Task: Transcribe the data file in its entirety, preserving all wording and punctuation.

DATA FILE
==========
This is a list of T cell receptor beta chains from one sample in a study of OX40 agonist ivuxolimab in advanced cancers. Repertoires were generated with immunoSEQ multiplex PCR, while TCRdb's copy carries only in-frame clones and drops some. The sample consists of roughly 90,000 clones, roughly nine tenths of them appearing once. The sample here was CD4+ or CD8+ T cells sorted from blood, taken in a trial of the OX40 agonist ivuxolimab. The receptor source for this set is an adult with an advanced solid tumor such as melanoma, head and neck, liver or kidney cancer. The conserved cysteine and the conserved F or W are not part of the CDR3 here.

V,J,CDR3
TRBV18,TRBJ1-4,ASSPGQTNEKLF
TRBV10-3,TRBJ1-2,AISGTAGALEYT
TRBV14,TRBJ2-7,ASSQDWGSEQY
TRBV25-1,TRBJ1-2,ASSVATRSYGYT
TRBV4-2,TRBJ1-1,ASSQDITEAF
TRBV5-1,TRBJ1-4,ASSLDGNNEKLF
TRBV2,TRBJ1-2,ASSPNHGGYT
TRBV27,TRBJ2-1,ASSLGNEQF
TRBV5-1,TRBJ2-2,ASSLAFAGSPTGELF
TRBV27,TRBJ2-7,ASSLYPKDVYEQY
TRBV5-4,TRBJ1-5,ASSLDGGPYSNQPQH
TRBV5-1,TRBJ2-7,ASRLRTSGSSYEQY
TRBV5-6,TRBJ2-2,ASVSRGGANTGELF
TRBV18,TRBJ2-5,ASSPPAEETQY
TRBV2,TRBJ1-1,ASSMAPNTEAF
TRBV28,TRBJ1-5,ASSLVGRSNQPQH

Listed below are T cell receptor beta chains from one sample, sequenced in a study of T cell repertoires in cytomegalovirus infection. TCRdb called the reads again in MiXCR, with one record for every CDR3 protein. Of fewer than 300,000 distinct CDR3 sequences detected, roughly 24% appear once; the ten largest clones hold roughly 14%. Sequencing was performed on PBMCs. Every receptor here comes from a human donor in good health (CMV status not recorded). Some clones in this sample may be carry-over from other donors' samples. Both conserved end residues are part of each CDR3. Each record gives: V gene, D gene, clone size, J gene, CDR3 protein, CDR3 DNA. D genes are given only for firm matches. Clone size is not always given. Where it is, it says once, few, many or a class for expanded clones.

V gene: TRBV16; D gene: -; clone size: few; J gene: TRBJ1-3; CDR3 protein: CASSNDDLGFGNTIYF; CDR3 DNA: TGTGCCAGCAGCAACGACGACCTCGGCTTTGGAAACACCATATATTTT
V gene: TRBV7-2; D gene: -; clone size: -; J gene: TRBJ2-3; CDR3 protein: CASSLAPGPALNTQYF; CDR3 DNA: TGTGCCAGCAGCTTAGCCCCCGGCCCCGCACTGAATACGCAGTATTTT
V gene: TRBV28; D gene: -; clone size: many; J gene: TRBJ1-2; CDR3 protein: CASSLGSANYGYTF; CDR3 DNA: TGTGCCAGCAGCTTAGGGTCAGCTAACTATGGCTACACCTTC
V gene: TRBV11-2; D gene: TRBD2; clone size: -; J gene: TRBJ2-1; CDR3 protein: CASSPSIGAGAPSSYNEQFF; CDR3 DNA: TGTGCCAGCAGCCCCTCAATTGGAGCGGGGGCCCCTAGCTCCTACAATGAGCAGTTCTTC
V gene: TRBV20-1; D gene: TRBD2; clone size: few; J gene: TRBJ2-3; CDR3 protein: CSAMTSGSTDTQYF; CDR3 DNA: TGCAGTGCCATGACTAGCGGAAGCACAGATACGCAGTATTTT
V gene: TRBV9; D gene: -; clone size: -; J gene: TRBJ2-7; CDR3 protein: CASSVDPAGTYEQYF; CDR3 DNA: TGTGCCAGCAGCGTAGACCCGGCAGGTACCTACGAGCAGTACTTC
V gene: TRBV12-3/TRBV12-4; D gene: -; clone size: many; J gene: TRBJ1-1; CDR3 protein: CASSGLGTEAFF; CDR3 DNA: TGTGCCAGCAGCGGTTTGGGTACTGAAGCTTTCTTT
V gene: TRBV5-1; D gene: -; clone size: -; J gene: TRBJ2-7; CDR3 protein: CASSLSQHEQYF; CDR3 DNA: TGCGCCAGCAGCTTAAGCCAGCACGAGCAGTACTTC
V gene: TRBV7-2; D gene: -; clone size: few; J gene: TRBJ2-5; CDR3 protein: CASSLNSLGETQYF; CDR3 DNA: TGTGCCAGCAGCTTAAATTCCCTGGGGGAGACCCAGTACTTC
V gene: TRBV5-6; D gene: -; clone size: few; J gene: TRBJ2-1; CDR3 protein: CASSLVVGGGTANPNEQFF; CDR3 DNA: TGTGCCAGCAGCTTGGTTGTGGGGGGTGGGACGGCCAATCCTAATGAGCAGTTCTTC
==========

This is a list of T cell receptor beta chains from one sample in a study of OX40 agonist ivuxolimab in advanced cancers. Repertoires were generated with immunoSEQ multiplex PCR, while TCRdb's copy carries only in-frame clones and drops some. The sample consists of roughly 90,000 clones, roughly nine tenths of them appearing once. The sample here was CD4+ or CD8+ T cells sorted from blood, taken in a trial of the OX40 agonist ivuxolimab. The receptor source for this set is an adult with an advanced solid tumor such as melanoma, head and neck, liver or kidney cancer. The conserved cysteine and the conserved F or W are not part of the CDR3 here.

V,J,CDR3
TRBV18,TRBJ1-4,ASSPGQTNEKLF
TRBV10-3,TRBJ1-2,AISGTAGALEYT
TRBV14,TRBJ2-7,ASSQDWGSEQY
TRBV25-1,TRBJ1-2,ASSVATRSYGYT
TRBV4-2,TRBJ1-1,ASSQDITEAF
TRBV5-1,TRBJ1-4,ASSLDGNNEKLF
TRBV2,TRBJ1-2,ASSPNHGGYT
TRBV27,TRBJ2-1,ASSLGNEQF
TRBV5-1,TRBJ2-2,ASSLAFAGSPTGELF
TRBV27,TRBJ2-7,ASSLYPKDVYEQY
TRBV5-4,TRBJ1-5,ASSLDGGPYSNQPQH
TRBV5-1,TRBJ2-7,ASRLRTSGSSYEQY
TRBV5-6,TRBJ2-2,ASVSRGGANTGELF
TRBV18,TRBJ2-5,ASSPPAEETQY
TRBV2,TRBJ1-1,ASSMAPNTEAF
TRBV28,TRBJ1-5,ASSLVGRSNQPQH

Listed below are T cell receptor beta chains from one sample, sequenced in a study of T cell repertoires in cytomegalovirus infection. TCRdb called the reads again in MiXCR, with one record for every CDR3 protein. Of fewer than 300,000 distinct CDR3 sequences detected, roughly 24% appear once; the ten largest clones hold roughly 14%. Sequencing was performed on PBMCs. Every receptor here comes from a human donor in good health (CMV status not recorded). Some clones in this sample may be carry-over from other donors' samples. Both conserved end residues are part of each CDR3. Each record gives: V gene, D gene, clone size, J gene, CDR3 protein, CDR3 DNA. D genes are given only for firm matches. Clone size is not always given. Where it is, it says once, few, many or a class for expanded clones.

V gene: TRBV16; D gene: -; clone size: few; J gene: TRBJ1-3; CDR3 protein: CASSNDDLGFGNTIYF; CDR3 DNA: TGTGCCAGCAGCAACGACGACCTCGGCTTTGGAAACACCATATATTTT
V gene: TRBV7-2; D gene: -; clone size: -; J gene: TRBJ2-3; CDR3 protein: CASSLAPGPALNTQYF; CDR3 DNA: TGTGCCAGCAGCTTAGCCCCCGGCCCCGCACTGAATACGCAGTATTTT
V gene: TRBV28; D gene: -; clone size: many; J gene: TRBJ1-2; CDR3 protein: CASSLGSANYGYTF; CDR3 DNA: TGTGCCAGCAGCTTAGGGTCAGCTAACTATGGCTACACCTTC
V gene: TRBV11-2; D gene: TRBD2; clone size: -; J gene: TRBJ2-1; CDR3 protein: CASSPSIGAGAPSSYNEQFF; CDR3 DNA: TGTGCCAGCAGCCCCTCAATTGGAGCGGGGGCCCCTAGCTCCTACAATGAGCAGTTCTTC
V gene: TRBV20-1; D gene: TRBD2; clone size: few; J gene: TRBJ2-3; CDR3 protein: CSAMTSGSTDTQYF; CDR3 DNA: TGCAGTGCCATGACTAGCGGAAGCACAGATACGCAGTATTTT
V gene: TRBV9; D gene: -; clone size: -; J gene: TRBJ2-7; CDR3 protein: CASSVDPAGTYEQYF; CDR3 DNA: TGTGCCAGCAGCGTAGACCCGGCAGGTACCTACGAGCAGTACTTC
V gene: TRBV12-3/TRBV12-4; D gene: -; clone size: many; J gene: TRBJ1-1; CDR3 protein: CASSGLGTEAFF; CDR3 DNA: TGTGCCAGCAGCGGTTTGGGTACTGAAGCTTTCTTT
V gene: TRBV5-1; D gene: -; clone size: -; J gene: TRBJ2-7; CDR3 protein: CASSLSQHEQYF; CDR3 DNA: TGCGCCAGCAGCTTAAGCCAGCACGAGCAGTACTTC
V gene: TRBV7-2; D gene: -; clone size: few; J gene: TRBJ2-5; CDR3 protein: CASSLNSLGETQYF; CDR3 DNA: TGTGCCAGCAGCTTAAATTCCCTGGGGGAGACCCAGTACTTC
V gene: TRBV5-6; D gene: -; clone size: few; J gene: TRBJ2-1; CDR3 protein: CASSLVVGGGTANPNEQFF; CDR3 DNA: TGTGCCAGCAGCTTGGTTGTGGGGGGTGGGACGGCCAATCCTAATGAGCAGTTCTTC